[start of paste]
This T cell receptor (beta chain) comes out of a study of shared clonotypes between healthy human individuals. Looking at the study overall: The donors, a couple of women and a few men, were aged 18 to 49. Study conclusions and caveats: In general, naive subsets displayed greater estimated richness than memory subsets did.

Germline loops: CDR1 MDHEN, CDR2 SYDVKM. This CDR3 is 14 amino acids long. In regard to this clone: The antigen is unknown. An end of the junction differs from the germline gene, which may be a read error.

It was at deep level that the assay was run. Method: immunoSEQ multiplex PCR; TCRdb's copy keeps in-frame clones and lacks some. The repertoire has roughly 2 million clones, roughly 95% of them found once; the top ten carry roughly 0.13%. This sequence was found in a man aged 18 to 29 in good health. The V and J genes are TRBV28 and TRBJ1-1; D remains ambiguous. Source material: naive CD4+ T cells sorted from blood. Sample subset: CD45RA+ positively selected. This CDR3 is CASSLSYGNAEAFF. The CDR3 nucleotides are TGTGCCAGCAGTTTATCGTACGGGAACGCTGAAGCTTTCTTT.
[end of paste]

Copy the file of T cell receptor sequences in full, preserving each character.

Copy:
This T cell receptor (beta chain) comes out of a study of shared clonotypes between healthy human individuals. Looking at the study overall: The donors, a couple of women and a few men, were aged 18 to 49. Study conclusions and caveats: In general, naive subsets displayed greater estimated richness than memory subsets did.

Germline loops: CDR1 MDHEN, CDR2 SYDVKM. This CDR3 is 14 amino acids long. In regard to this clone: The antigen is unknown. An end of the junction differs from the germline gene, which may be a read error.

It was at deep level that the assay was run. Method: immunoSEQ multiplex PCR; TCRdb's copy keeps in-frame clones and lacks some. The repertoire has roughly 2 million clones, roughly 95% of them found once; the top ten carry roughly 0.13%. This sequence was found in a man aged 18 to 29 in good health. The V and J genes are TRBV28 and TRBJ1-1; D remains ambiguous. Source material: naive CD4+ T cells sorted from blood. Sample subset: CD45RA+ positively selected. This CDR3 is CASSLSYGNAEAFF. The CDR3 nucleotides are TGTGCCAGCAGTTTATCGTACGGGAACGCTGAAGCTTTCTTT.